Should I Expand My Mini-Site’s Content?
Mini-sites have long been a source of revenue for many marketers who have a simple product or service to offer. Many people are familiar with mini-sites, but may not understand what the name entails. Whenever you have been redirected to a website for a marketing pitch or e-book, a mini-site usually comes in the form of one or two simple pages – with all of the information you need to know listed on the landing or home page. This type of marketing has become increasingly common over the years and as a result, more people have found the traditional templates and common designs to convey a sense of mediocrity or impersonality; most sites such as these come across as blatant sales pitches. As a result, many marketers now are considering the expansion of their mini-sites’ content as a way to remove that stigma and provide more value to their visitors. Below, we will discuss whether or not this is a good idea.
The Advantages to Content Expansion
There are several key advantages to expanding your mini-site’s content offerings. First of all, pinging links to search engines not only can be a great benefit for your site’s exposure, but it can also help users find the information they need at a quicker rate when displayed on your mini-site. With metrics installed to monitor visitor and customer interaction, you can then determine which pages perform better and build a more concentrated marketing effort around that premise. When you incorporate elements of social media into the platform, you will suddenly enjoy a far more optimized micro-site that is capable of growing your influence on search engines and social media alike.
The Disadvantages to Content Expansion
A few disadvantages will also be present in any strategy to expand content. Prior visitors to the site may not recognize the new interface and that can cause confusion. The more content that is added to a mini-site, the more time will be required in the long-term to update said mini-site and keep its information relevant; some content will be evergreen, but occasional updates are always necessary. Another consideration is how these changes will affect your mini-site’s readability and performance on mobile devices. Mini-sites were utilized years ago for a reason: their simplicity was effective. If you deviate away from this formula too much, then you are in effect operating a traditional website (and will see conversions decrease as a result).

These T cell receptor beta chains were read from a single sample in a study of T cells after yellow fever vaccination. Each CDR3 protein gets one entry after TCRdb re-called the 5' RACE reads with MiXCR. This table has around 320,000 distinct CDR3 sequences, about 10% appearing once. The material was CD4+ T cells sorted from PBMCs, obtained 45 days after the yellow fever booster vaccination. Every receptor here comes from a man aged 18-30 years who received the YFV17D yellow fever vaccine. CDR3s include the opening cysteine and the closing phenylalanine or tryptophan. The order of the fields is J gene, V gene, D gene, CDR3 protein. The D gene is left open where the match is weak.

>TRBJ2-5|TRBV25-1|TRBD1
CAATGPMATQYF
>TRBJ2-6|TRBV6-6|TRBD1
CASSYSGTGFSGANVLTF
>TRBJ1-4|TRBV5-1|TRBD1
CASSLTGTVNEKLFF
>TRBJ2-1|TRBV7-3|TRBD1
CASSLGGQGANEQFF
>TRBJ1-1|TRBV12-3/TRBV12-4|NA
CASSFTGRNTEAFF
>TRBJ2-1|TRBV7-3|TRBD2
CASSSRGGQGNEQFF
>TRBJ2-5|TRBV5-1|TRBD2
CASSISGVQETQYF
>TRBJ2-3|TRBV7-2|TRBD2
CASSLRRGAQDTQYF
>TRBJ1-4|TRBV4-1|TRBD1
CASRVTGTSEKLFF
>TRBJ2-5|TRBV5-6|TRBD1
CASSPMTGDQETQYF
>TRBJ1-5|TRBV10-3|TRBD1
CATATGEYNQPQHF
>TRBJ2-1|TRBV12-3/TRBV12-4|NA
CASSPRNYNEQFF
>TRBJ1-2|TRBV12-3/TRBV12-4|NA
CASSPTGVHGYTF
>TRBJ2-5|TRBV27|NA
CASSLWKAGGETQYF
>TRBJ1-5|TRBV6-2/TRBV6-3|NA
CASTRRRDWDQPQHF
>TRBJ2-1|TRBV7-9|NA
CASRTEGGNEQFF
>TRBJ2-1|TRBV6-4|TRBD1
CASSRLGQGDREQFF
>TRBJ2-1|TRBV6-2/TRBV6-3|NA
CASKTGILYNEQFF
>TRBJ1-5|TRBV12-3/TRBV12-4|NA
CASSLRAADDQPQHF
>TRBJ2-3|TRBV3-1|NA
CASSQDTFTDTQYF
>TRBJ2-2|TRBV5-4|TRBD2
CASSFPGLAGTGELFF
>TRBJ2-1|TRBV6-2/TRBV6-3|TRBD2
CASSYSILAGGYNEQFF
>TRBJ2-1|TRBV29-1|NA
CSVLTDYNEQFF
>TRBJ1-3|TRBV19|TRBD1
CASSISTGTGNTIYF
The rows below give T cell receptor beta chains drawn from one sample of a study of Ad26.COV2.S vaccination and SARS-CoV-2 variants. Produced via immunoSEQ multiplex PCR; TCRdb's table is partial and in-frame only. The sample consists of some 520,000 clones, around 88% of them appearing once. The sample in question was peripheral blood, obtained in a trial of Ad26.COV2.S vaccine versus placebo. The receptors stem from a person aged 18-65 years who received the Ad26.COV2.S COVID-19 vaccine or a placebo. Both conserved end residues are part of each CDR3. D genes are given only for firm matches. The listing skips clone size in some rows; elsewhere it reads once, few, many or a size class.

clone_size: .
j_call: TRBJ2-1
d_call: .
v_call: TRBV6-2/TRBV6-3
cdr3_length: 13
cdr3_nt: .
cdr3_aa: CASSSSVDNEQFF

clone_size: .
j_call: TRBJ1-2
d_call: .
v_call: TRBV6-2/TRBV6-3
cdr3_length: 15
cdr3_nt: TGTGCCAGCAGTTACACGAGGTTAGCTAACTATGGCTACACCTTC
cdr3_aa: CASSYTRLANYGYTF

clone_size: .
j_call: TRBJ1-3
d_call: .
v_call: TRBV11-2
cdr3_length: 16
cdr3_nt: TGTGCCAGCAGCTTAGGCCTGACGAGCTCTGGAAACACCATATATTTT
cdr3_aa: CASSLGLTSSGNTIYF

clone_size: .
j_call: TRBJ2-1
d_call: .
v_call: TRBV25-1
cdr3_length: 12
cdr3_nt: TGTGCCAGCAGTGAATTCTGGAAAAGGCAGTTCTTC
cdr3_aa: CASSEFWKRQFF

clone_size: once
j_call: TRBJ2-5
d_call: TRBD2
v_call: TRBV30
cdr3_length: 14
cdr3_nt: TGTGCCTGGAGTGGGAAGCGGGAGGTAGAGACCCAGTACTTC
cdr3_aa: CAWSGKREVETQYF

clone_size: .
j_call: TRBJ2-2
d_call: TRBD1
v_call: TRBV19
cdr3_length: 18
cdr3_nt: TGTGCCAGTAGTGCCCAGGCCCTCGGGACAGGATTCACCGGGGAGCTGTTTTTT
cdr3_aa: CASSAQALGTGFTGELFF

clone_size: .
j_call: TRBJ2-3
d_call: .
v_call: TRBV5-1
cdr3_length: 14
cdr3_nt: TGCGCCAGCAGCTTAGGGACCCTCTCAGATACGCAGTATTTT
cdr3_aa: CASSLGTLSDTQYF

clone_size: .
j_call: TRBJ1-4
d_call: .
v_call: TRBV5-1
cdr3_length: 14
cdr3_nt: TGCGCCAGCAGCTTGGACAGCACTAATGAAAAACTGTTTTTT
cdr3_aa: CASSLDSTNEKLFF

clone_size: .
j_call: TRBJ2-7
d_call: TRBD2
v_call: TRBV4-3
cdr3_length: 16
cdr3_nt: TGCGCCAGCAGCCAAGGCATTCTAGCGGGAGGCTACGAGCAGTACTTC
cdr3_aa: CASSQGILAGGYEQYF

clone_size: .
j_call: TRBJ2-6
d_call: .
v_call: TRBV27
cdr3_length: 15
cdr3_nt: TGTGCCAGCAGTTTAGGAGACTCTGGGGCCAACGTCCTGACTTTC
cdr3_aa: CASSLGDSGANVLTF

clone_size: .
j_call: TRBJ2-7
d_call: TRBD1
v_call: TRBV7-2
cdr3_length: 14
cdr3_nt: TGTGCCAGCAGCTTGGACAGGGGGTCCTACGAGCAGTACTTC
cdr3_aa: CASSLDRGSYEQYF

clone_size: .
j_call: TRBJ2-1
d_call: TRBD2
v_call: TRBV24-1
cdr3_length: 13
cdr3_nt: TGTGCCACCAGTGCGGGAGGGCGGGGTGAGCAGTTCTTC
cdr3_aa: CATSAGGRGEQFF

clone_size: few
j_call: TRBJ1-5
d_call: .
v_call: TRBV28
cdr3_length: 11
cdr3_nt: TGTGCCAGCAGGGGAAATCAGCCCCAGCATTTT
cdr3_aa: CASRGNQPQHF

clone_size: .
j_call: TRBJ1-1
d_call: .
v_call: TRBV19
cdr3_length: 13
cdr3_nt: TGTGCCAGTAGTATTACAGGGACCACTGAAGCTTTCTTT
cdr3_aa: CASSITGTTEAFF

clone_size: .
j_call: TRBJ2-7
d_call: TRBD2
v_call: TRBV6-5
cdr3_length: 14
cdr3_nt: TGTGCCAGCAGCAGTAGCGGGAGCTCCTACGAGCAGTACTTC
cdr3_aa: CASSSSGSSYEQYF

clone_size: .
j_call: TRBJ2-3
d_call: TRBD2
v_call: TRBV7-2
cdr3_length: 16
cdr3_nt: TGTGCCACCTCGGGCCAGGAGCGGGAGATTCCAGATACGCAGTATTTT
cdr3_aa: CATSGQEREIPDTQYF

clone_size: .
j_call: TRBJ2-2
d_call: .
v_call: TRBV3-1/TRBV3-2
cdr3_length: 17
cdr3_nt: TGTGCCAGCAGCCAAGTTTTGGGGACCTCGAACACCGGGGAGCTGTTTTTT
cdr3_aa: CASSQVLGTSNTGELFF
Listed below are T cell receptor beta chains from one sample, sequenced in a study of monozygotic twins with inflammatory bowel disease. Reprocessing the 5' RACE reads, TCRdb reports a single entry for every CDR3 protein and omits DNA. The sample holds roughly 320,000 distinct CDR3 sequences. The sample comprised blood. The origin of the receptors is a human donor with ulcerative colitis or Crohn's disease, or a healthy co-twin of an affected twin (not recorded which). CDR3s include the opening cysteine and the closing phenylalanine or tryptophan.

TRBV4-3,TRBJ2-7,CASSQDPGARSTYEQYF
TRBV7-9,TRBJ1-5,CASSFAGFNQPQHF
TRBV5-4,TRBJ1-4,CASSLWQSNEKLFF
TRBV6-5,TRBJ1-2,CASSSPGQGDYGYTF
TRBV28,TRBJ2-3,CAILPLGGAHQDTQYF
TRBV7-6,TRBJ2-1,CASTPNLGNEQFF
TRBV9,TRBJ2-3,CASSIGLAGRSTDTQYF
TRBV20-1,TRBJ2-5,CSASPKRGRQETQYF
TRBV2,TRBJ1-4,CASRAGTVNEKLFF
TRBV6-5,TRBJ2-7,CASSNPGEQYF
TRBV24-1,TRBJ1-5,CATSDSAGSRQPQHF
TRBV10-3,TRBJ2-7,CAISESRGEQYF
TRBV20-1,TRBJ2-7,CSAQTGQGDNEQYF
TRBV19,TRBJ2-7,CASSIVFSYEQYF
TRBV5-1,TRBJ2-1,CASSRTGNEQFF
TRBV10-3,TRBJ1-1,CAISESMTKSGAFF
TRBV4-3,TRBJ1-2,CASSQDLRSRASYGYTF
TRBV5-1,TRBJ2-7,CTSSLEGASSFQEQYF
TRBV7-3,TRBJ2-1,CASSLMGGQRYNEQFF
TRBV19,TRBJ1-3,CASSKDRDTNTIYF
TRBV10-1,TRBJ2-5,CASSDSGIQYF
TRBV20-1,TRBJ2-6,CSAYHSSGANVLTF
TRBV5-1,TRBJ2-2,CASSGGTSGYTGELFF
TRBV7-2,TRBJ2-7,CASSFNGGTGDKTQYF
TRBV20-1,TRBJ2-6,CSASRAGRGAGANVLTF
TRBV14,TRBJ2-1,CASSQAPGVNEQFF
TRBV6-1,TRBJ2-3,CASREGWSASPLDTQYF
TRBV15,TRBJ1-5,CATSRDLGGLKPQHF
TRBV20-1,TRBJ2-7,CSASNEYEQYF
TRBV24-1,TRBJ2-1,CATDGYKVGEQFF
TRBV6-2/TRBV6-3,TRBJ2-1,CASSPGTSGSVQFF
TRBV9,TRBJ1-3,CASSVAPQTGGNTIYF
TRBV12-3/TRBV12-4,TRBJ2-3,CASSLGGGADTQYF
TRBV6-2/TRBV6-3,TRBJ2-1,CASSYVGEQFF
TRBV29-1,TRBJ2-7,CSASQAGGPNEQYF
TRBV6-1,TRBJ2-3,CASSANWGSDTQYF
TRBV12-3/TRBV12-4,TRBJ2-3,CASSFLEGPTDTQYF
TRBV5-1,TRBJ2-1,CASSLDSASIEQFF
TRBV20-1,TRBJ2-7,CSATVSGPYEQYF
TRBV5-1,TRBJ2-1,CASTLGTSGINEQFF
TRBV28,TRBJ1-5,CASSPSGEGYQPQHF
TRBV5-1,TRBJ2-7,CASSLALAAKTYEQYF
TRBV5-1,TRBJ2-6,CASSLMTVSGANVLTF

A mini-site is designed usually to serve as a marketing pitch for a product or service. It does not focus on pinging links so much as it does on persuading readers. Because of this, the addition of content can be a valuable and strategic investment in your mini-site. You will want to keep it simple for the most part, however: no more than two or three pages will be sufficient and can help prevent readers from skimming and bouncing sooner than is needed for reaching an ideal number of conversions. While there are downsides to this approach, a simple mini-site that provides users with a bit more information about the product and its purpose is worth the effort for many.